Small details such as uniforms and option within school can make a big difference in a school environment. Now-a-days, big details such as electronics can make an even bigger difference. Marcia Orenstein, EARJ's Middle School counselor said that, "About 4 years ago we (teachers, principal, and myself) realized that during brunch and recess it was awfully quiet. As we digged closely, we realized that most students were using their cell phone or computer, engaged to the electronic and not to there surroundings. Not interacting with who was on his/her side. There was no talk, no joking, no laughter, no joy that a kid in such a young age should have. The communication was all with the cell phone and the computer. This worried the school a lot because every young person needs to develop their social skills, that is, knowing how to interact, knowing how to solve their problems with friends, knowing how to recognize the body and facial language of the other, knowing if they communicate eye to eye. So, we made the decision to ban the use of cell phone in Middle School. And what happened? The conversations, the laughter, the joy, the healthy noise returned to be part of the school. The social media has several benefits but can not overlap eye-to-eye communication, touch, exchange. This is how we develop and grow as a group."

With the new phone policy, most kids feel like a piece of their freedom has been taken. Due to the facts that, it is a way of communication to your parents and that the electronic is your property. In a survey the 8th graders took about feeling that the students voices are being heard, one kids explained that, "Depends on what we say. For example we always talk about so much homework or using phones but nobody listens to our opinion. When I say that not having my phone with me, I mean that piece of my freedom is not with me. The phone is mine, not the school's."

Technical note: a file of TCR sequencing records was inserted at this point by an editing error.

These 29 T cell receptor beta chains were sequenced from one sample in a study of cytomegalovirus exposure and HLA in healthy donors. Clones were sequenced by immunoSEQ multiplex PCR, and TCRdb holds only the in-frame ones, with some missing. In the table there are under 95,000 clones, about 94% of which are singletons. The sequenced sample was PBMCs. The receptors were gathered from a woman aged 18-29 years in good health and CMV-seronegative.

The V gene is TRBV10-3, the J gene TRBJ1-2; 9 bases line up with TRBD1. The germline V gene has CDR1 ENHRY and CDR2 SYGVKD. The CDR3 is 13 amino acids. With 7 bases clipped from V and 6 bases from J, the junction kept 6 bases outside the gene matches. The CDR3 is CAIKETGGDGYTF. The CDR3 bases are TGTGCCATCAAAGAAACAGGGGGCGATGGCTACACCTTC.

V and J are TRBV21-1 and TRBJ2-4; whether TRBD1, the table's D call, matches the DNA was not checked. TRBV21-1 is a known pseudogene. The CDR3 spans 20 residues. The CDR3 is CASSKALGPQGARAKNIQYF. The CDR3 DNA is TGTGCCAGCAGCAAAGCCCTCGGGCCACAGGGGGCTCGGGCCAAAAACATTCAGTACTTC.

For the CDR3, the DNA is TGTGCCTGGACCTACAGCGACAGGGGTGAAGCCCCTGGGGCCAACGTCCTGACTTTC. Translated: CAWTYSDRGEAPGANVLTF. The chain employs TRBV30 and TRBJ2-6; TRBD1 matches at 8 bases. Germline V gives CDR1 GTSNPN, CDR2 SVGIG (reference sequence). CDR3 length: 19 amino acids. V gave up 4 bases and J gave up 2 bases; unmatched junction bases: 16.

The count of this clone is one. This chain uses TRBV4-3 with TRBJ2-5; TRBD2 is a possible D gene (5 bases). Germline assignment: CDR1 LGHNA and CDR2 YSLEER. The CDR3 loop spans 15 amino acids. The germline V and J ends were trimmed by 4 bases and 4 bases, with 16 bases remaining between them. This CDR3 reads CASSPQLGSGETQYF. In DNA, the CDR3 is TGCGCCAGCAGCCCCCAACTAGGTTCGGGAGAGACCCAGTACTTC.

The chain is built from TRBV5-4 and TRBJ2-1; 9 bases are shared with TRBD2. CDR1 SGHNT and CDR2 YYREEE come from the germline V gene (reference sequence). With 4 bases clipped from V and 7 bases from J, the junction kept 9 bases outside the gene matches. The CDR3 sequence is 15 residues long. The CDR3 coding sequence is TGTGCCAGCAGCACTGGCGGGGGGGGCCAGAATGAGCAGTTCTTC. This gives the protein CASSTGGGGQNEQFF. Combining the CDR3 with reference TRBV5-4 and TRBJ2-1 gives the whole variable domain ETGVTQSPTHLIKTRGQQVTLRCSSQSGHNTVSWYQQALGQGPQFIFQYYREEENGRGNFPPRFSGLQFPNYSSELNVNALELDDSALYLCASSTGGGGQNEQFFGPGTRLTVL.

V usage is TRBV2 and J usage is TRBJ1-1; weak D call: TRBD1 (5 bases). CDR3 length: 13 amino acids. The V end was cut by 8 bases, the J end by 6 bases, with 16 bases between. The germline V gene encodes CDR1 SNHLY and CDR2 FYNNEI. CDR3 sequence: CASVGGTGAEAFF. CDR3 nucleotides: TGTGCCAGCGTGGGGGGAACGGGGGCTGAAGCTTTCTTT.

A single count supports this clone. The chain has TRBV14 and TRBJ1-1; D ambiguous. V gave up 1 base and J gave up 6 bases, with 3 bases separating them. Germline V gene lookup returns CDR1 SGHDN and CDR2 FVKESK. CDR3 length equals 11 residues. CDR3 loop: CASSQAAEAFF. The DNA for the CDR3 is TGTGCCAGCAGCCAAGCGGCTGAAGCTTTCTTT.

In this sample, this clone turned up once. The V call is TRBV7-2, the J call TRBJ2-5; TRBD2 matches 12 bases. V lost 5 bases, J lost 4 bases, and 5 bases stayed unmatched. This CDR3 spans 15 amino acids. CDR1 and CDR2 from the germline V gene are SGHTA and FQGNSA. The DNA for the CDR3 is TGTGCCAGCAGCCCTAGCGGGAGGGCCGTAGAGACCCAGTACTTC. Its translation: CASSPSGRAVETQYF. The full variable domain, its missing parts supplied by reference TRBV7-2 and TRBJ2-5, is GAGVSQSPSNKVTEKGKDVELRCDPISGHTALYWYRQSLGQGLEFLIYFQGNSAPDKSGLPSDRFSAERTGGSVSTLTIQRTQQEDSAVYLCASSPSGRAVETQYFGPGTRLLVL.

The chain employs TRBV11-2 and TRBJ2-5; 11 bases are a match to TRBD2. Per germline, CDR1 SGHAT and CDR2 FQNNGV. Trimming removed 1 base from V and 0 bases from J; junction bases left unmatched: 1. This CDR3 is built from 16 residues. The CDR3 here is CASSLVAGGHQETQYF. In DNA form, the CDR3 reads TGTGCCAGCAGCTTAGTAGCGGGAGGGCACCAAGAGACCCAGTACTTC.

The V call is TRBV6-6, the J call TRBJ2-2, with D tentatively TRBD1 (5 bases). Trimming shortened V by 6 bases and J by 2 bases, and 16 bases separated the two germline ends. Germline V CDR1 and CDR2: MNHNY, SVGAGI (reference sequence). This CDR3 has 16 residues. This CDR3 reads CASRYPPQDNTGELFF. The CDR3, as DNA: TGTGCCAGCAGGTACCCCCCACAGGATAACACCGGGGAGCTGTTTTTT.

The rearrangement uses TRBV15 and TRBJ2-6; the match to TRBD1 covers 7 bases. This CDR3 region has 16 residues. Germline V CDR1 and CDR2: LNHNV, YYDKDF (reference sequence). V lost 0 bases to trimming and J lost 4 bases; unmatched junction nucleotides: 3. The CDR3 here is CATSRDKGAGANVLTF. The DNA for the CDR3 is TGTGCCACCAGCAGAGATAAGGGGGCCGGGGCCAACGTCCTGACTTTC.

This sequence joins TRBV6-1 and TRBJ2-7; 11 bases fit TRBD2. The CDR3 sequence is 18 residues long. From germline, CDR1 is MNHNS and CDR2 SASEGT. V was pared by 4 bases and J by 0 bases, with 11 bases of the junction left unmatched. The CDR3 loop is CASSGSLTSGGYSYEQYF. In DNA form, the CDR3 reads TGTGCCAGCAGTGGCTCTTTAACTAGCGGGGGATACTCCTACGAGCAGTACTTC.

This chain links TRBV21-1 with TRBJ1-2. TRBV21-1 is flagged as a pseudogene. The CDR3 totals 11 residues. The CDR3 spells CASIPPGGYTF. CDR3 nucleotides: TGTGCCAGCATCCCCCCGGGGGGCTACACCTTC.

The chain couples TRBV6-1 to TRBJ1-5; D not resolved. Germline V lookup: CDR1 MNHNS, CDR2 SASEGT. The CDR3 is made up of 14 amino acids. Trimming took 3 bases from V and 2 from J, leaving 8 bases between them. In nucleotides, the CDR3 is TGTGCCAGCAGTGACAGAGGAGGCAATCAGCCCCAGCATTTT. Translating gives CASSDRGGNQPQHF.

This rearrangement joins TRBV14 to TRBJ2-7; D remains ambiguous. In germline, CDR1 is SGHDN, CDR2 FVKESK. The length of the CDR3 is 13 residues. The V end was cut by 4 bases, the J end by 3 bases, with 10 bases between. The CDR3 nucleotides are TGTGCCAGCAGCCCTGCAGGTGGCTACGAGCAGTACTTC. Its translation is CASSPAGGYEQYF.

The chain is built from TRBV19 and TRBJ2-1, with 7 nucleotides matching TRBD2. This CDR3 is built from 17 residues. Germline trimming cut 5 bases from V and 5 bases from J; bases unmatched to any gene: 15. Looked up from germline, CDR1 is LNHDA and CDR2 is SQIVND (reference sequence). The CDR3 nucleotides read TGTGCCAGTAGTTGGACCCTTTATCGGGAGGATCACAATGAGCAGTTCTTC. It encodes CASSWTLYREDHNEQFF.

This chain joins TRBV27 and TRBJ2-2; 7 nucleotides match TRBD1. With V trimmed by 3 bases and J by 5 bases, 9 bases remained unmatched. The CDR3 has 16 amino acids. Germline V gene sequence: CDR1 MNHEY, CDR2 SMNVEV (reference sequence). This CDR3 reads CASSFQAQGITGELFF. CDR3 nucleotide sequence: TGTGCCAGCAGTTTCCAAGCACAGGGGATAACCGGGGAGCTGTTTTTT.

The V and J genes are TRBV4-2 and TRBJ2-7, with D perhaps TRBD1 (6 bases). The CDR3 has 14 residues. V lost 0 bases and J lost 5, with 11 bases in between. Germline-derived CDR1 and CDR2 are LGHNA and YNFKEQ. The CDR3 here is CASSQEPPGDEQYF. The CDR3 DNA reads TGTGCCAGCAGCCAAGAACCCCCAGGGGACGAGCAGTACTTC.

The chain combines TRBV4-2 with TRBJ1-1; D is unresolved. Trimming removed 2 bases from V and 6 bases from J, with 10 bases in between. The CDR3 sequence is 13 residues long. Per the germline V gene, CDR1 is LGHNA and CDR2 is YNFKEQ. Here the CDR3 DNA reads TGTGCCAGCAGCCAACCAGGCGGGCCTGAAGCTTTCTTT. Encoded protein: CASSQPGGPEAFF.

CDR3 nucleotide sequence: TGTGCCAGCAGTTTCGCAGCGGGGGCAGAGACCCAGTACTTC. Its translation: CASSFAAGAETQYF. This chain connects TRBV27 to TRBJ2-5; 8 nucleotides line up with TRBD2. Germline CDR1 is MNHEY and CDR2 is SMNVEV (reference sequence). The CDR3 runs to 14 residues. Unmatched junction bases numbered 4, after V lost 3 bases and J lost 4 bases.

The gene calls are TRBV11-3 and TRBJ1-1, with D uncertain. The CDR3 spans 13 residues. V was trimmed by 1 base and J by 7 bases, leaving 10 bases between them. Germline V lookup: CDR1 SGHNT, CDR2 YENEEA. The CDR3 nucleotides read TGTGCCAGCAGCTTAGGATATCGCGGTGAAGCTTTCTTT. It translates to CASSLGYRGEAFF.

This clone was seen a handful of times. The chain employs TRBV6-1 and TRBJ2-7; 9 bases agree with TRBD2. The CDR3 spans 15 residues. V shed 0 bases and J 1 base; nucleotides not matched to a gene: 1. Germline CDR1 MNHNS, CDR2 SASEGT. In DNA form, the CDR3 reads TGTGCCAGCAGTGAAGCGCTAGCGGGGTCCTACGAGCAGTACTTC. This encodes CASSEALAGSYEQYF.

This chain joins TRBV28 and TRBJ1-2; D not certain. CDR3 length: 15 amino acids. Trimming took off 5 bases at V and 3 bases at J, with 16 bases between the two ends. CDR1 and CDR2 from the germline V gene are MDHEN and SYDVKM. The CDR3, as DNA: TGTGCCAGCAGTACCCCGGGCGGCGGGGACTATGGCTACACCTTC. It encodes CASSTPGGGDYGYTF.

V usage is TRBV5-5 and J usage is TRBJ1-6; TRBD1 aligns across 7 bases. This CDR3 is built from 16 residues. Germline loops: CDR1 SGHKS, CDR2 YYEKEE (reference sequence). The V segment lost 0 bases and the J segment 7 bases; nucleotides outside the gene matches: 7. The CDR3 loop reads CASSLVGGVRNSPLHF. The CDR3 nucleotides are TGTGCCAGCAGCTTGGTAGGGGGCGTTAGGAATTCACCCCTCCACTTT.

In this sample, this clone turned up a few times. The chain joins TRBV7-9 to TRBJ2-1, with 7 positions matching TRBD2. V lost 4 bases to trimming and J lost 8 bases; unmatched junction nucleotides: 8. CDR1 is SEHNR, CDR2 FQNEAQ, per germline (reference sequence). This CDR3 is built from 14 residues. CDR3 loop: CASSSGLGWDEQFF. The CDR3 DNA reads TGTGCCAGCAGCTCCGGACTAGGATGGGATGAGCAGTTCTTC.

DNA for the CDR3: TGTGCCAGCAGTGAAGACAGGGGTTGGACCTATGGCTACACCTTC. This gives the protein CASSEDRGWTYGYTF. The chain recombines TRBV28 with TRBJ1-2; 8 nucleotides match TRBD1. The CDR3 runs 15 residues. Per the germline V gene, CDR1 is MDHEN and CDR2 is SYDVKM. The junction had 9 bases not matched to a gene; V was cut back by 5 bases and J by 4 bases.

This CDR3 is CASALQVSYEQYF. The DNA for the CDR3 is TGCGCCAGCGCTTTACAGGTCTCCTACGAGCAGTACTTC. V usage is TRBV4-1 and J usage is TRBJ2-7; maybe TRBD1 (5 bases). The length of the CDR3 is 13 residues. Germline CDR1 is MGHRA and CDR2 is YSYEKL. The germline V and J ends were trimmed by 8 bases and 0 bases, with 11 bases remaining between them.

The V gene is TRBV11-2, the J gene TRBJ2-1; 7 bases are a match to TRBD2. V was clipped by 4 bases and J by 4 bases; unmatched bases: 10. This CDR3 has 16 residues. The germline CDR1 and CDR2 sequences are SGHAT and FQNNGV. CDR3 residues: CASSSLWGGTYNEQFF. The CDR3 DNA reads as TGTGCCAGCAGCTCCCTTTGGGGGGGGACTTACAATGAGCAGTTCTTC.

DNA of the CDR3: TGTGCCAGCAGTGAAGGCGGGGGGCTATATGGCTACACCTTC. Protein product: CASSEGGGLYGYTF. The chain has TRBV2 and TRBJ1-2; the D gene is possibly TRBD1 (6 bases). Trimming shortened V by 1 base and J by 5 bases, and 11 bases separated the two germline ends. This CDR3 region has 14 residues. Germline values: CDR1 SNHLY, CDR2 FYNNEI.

But, here is this new point of view most kids don't have. What if the school not letting you use your phone is a new freedom. A freedom that at elsewhere you don't have. Taking away something so addictive can be a away to give a freedom. A freedom that you didn't even think could be. Our social lives don't allow us to have the freedom of not being all the time looking at a piece of metal. The liberty of trying to start a conversation, the liberty to touch, interacting and express. When Middle Schoolers were able to use there phone, that type of liberty was caged.

All students should be able to express themselves not only in the inside but on the outside too. All of them should have the opportunity that Ana did not have the privilege to have. All students should be able to learn different freedoms. And learn that smalls things such as hair can affect a kids way to express.

Here is an interview with EARJ's Middle School counselor, Marcia Orenstein.

Created By
Mariana Calmon Almeida